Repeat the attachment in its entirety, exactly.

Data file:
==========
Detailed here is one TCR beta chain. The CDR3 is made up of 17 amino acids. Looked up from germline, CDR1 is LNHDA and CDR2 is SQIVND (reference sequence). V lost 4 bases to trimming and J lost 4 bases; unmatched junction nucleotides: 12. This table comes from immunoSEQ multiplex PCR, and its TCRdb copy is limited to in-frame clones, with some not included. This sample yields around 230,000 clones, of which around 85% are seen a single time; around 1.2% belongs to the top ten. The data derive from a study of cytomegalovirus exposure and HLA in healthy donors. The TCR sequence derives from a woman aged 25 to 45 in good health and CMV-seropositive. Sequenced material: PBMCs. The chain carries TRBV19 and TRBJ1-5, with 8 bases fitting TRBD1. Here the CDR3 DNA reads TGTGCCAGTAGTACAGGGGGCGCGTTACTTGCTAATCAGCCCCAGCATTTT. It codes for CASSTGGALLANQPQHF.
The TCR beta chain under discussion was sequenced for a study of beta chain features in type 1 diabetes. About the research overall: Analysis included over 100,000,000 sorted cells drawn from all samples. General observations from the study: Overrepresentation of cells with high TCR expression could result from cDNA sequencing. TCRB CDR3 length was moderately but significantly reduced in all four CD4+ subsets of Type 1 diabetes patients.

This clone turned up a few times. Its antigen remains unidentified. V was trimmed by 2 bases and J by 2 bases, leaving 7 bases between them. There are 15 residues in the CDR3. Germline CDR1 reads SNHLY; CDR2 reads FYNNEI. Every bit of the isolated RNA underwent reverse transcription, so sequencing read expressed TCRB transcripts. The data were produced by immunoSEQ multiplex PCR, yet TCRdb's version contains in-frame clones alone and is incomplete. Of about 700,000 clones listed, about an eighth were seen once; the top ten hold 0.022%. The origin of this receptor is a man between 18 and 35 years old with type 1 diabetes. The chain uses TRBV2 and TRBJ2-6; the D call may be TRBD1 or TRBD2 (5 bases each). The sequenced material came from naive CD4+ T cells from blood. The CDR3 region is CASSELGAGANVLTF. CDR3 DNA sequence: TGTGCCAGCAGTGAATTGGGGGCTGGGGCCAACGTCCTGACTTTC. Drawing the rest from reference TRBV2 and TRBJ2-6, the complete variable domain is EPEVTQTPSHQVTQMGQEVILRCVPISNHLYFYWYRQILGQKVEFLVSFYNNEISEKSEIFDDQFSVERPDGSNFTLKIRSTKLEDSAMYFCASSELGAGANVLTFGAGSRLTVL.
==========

Detailed here is one TCR beta chain. The CDR3 is made up of 17 amino acids. Looked up from germline, CDR1 is LNHDA and CDR2 is SQIVND (reference sequence). V lost 4 bases to trimming and J lost 4 bases; unmatched junction nucleotides: 12. This table comes from immunoSEQ multiplex PCR, and its TCRdb copy is limited to in-frame clones, with some not included. This sample yields around 230,000 clones, of which around 85% are seen a single time; around 1.2% belongs to the top ten. The data derive from a study of cytomegalovirus exposure and HLA in healthy donors. The TCR sequence derives from a woman aged 25 to 45 in good health and CMV-seropositive. Sequenced material: PBMCs. The chain carries TRBV19 and TRBJ1-5, with 8 bases fitting TRBD1. Here the CDR3 DNA reads TGTGCCAGTAGTACAGGGGGCGCGTTACTTGCTAATCAGCCCCAGCATTTT. It codes for CASSTGGALLANQPQHF.
The TCR beta chain under discussion was sequenced for a study of beta chain features in type 1 diabetes. About the research overall: Analysis included over 100,000,000 sorted cells drawn from all samples. General observations from the study: Overrepresentation of cells with high TCR expression could result from cDNA sequencing. TCRB CDR3 length was moderately but significantly reduced in all four CD4+ subsets of Type 1 diabetes patients.

This clone turned up a few times. Its antigen remains unidentified. V was trimmed by 2 bases and J by 2 bases, leaving 7 bases between them. There are 15 residues in the CDR3. Germline CDR1 reads SNHLY; CDR2 reads FYNNEI. Every bit of the isolated RNA underwent reverse transcription, so sequencing read expressed TCRB transcripts. The data were produced by immunoSEQ multiplex PCR, yet TCRdb's version contains in-frame clones alone and is incomplete. Of about 700,000 clones listed, about an eighth were seen once; the top ten hold 0.022%. The origin of this receptor is a man between 18 and 35 years old with type 1 diabetes. The chain uses TRBV2 and TRBJ2-6; the D call may be TRBD1 or TRBD2 (5 bases each). The sequenced material came from naive CD4+ T cells from blood. The CDR3 region is CASSELGAGANVLTF. CDR3 DNA sequence: TGTGCCAGCAGTGAATTGGGGGCTGGGGCCAACGTCCTGACTTTC. Drawing the rest from reference TRBV2 and TRBJ2-6, the complete variable domain is EPEVTQTPSHQVTQMGQEVILRCVPISNHLYFYWYRQILGQKVEFLVSFYNNEISEKSEIFDDQFSVERPDGSNFTLKIRSTKLEDSAMYFCASSELGAGANVLTFGAGSRLTVL.